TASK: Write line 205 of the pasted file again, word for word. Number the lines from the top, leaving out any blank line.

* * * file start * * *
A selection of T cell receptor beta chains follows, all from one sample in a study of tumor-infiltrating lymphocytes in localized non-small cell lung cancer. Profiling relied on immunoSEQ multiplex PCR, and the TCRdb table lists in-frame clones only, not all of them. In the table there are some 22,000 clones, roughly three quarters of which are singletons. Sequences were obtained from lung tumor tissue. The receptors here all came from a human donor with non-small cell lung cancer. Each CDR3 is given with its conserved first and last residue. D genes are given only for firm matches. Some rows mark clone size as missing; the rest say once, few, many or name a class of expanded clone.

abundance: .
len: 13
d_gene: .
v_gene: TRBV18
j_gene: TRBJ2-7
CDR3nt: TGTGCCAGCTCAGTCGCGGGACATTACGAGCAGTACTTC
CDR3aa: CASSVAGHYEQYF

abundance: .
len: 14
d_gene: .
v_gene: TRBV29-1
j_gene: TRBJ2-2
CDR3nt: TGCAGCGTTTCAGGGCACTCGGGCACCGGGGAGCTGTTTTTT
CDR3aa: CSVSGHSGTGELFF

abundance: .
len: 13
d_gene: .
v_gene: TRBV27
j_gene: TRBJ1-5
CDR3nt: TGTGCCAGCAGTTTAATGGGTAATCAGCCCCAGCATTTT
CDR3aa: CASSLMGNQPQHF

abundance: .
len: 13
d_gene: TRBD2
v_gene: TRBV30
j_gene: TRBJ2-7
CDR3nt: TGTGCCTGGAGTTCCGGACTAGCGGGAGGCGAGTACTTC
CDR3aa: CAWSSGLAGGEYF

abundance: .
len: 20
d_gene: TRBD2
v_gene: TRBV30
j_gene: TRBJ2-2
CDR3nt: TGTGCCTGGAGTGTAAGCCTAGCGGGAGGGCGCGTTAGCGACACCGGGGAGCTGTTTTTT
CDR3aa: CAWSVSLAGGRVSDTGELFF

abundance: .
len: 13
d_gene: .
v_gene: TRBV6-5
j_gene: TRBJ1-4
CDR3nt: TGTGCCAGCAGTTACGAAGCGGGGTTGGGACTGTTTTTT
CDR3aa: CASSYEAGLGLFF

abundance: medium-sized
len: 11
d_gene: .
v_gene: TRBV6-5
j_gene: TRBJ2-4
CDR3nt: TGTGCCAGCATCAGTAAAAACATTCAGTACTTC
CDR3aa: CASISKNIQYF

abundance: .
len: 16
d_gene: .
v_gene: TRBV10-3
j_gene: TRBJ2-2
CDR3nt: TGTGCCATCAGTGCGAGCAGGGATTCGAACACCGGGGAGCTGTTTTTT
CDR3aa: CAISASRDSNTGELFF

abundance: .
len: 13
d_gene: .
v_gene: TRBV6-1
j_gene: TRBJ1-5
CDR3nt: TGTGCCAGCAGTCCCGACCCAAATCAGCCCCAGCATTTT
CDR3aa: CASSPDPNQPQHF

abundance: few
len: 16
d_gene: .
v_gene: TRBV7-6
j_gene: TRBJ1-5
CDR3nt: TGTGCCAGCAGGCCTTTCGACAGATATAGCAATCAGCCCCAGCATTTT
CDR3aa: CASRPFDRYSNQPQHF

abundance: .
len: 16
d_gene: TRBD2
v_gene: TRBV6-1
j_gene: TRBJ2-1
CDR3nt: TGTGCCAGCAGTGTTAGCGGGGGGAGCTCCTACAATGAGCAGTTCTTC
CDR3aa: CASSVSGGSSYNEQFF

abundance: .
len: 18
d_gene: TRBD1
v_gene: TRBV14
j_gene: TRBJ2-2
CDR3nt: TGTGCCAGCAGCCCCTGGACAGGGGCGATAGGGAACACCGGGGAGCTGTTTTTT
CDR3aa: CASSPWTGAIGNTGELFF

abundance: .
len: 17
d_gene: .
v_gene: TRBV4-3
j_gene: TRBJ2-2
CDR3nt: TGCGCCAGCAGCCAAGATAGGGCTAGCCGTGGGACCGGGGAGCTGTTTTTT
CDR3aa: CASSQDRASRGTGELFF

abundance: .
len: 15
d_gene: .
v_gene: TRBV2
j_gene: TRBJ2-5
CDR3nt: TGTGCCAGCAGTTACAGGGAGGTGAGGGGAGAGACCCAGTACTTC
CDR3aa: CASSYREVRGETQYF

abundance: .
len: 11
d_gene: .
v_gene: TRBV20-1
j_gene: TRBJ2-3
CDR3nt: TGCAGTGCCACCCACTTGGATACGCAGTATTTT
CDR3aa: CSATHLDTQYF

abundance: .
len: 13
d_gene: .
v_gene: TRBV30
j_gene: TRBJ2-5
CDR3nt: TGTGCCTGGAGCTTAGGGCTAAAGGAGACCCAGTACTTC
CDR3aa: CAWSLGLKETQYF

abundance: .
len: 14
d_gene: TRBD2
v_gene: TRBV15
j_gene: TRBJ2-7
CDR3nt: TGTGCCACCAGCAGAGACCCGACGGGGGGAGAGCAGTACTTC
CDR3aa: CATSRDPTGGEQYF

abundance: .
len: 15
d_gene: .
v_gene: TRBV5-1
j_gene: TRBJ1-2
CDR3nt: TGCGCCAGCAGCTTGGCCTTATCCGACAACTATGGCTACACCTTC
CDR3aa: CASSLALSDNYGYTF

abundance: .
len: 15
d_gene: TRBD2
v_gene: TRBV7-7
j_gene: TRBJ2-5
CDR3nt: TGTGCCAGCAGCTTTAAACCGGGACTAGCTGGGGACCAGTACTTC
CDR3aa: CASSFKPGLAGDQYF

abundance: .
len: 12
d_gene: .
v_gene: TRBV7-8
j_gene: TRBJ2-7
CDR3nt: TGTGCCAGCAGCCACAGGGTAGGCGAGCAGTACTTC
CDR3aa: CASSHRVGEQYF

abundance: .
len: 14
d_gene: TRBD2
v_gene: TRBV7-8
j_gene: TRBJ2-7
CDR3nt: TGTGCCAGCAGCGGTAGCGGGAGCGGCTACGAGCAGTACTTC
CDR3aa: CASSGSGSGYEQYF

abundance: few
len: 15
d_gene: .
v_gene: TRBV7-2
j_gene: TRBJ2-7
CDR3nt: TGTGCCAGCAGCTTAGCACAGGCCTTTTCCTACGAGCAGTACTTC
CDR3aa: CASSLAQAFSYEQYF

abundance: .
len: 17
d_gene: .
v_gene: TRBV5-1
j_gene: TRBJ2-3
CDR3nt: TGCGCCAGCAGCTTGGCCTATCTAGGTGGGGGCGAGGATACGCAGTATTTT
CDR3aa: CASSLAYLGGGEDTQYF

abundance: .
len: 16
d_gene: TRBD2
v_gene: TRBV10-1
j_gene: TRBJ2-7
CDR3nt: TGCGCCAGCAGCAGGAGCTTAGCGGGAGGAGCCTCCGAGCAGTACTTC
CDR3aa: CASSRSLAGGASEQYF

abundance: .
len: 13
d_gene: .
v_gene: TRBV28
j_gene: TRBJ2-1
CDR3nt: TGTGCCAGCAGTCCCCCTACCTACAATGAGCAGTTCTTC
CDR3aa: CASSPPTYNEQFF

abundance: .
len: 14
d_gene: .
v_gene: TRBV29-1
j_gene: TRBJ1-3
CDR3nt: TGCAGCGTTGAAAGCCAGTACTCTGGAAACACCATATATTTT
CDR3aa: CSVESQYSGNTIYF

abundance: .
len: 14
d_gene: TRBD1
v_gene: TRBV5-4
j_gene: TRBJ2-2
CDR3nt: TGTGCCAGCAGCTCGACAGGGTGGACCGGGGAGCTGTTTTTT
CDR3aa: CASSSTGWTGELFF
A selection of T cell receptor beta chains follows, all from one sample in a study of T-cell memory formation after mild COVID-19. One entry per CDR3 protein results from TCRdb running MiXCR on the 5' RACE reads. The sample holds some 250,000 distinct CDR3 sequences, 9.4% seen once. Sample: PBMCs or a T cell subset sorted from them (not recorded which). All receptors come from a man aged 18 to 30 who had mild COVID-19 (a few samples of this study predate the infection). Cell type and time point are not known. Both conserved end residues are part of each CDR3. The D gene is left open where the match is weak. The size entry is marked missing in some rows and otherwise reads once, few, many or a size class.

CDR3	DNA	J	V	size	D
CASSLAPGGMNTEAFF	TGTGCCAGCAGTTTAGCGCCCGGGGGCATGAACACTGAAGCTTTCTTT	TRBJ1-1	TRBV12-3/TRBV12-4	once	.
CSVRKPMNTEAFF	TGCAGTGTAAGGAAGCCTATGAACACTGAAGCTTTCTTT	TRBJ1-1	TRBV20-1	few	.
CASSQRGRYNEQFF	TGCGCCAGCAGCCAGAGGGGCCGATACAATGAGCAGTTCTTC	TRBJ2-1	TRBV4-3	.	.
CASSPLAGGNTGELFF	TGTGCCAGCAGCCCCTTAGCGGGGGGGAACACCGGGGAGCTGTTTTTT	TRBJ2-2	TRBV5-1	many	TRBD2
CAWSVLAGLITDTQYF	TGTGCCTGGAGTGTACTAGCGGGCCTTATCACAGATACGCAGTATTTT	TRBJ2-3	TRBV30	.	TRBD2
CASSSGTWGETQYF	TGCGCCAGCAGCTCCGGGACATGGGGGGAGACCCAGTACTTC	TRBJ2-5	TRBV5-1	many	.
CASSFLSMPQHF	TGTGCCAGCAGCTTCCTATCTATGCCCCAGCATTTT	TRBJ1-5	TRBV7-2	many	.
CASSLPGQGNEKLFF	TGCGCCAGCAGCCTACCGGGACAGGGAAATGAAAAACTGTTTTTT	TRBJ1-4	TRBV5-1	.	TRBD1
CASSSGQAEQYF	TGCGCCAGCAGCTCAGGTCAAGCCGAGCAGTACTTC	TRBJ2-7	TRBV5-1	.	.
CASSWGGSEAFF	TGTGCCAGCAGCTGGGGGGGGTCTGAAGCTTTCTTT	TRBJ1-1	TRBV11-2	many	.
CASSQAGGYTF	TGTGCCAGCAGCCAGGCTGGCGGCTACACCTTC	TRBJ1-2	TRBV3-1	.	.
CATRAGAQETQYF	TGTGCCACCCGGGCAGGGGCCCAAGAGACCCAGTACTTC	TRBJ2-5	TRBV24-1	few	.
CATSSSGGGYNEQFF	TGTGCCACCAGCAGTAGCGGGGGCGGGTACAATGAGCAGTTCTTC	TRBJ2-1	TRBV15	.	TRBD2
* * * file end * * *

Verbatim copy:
CATSSSGGGYNEQFF	TGTGCCACCAGCAGTAGCGGGGGCGGGTACAATGAGCAGTTCTTC	TRBJ2-1	TRBV15	.	TRBD2